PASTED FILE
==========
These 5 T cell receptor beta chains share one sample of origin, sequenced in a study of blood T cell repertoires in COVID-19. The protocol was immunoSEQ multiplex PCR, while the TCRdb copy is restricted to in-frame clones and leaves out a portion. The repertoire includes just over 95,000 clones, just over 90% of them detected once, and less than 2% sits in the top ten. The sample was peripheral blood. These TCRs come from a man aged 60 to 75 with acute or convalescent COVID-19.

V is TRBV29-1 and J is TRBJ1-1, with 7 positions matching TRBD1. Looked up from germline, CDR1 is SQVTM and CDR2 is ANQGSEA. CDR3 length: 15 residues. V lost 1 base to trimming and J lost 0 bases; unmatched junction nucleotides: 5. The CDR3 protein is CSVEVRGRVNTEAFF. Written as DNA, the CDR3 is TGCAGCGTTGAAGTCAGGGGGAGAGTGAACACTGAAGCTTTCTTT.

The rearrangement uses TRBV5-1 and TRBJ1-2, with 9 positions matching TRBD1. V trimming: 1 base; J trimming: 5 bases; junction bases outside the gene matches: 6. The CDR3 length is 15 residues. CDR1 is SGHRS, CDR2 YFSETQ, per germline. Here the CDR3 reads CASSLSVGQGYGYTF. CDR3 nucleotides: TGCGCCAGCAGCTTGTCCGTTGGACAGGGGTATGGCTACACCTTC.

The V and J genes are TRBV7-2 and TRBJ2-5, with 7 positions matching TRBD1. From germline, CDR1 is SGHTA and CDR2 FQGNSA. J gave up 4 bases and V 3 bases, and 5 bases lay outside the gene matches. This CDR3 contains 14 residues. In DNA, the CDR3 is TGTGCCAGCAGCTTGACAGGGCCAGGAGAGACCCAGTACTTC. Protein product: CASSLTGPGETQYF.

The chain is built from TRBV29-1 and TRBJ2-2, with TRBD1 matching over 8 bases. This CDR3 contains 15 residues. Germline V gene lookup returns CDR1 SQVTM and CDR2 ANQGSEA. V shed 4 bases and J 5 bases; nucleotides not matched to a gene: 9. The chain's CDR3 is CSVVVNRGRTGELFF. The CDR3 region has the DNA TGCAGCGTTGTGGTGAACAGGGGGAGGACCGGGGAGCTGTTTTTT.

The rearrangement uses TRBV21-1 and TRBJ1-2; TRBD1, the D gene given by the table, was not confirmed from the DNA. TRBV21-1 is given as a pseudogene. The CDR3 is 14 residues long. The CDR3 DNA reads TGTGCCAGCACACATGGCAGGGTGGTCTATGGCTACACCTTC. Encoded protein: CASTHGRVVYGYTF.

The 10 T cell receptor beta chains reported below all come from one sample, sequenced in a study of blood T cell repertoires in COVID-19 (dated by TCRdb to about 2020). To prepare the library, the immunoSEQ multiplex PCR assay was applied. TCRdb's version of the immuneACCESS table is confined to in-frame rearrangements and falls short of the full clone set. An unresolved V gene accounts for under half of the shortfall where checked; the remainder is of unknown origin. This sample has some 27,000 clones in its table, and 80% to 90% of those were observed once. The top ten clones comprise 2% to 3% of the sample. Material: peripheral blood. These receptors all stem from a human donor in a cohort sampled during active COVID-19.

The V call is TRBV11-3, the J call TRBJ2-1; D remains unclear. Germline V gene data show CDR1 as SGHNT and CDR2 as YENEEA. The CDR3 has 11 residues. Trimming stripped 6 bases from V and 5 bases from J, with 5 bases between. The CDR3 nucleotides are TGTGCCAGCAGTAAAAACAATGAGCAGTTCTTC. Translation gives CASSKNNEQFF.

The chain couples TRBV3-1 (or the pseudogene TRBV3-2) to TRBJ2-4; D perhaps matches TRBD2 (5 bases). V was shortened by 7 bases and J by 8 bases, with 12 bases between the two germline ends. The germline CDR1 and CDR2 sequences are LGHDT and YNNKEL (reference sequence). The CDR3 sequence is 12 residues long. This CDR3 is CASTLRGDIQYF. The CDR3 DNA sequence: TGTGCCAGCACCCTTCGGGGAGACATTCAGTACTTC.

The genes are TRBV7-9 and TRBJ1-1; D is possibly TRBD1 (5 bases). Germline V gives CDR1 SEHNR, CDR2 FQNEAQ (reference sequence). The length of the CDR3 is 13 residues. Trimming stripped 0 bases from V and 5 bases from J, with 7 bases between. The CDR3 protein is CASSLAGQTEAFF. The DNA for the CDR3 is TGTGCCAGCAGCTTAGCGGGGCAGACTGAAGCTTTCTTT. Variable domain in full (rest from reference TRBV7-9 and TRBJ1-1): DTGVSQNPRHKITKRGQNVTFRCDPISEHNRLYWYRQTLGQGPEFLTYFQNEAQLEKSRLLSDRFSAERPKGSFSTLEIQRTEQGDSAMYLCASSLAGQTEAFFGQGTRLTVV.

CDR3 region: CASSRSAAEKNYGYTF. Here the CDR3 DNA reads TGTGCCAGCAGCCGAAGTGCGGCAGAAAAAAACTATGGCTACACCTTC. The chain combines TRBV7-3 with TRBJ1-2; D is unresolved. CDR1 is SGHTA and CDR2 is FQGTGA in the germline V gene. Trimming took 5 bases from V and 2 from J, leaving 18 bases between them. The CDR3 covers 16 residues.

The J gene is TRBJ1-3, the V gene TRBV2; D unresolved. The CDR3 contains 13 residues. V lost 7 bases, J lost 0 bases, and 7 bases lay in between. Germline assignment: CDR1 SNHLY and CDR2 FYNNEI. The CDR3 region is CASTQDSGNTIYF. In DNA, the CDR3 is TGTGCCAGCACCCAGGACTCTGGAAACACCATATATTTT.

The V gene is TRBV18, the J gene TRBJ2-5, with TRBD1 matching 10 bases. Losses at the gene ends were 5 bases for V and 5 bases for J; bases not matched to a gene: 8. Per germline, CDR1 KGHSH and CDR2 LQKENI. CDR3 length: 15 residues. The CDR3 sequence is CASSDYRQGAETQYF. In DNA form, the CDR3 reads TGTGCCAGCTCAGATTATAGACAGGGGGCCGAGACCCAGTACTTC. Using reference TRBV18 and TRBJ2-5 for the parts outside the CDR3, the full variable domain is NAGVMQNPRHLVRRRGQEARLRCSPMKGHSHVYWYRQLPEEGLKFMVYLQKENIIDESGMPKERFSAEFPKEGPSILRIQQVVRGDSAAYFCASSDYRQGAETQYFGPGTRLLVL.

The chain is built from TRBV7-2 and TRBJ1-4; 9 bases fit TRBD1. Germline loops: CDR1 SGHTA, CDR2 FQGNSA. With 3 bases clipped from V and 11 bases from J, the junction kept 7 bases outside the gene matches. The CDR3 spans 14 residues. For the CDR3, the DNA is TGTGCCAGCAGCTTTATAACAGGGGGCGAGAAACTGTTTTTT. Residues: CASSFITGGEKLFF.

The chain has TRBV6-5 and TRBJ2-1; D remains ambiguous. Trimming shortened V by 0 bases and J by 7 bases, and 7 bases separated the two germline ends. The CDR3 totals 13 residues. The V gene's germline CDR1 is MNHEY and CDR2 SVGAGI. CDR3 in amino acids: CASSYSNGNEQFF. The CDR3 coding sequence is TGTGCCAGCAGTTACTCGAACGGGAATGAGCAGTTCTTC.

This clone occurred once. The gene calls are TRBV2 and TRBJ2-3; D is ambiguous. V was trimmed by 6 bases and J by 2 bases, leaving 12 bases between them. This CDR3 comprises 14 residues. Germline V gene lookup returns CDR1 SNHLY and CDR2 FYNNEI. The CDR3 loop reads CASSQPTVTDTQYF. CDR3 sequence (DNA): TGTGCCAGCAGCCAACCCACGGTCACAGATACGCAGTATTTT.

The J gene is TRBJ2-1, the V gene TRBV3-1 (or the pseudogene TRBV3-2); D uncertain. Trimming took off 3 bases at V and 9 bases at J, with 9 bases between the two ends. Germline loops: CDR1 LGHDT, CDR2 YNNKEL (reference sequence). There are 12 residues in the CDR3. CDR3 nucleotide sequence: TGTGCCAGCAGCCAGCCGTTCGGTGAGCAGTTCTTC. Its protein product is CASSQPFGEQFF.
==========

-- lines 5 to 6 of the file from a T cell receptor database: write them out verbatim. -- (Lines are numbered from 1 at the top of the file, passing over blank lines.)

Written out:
The chain is built from TRBV29-1 and TRBJ2-2, with TRBD1 matching over 8 bases. This CDR3 contains 15 residues. Germline V gene lookup returns CDR1 SQVTM and CDR2 ANQGSEA. V shed 4 bases and J 5 bases; nucleotides not matched to a gene: 9. The chain's CDR3 is CSVVVNRGRTGELFF. The CDR3 region has the DNA TGCAGCGTTGTGGTGAACAGGGGGAGGACCGGGGAGCTGTTTTTT.

The rearrangement uses TRBV21-1 and TRBJ1-2; TRBD1, the D gene given by the table, was not confirmed from the DNA. TRBV21-1 is given as a pseudogene. The CDR3 is 14 residues long. The CDR3 DNA reads TGTGCCAGCACACATGGCAGGGTGGTCTATGGCTACACCTTC. Encoded protein: CASTHGRVVYGYTF.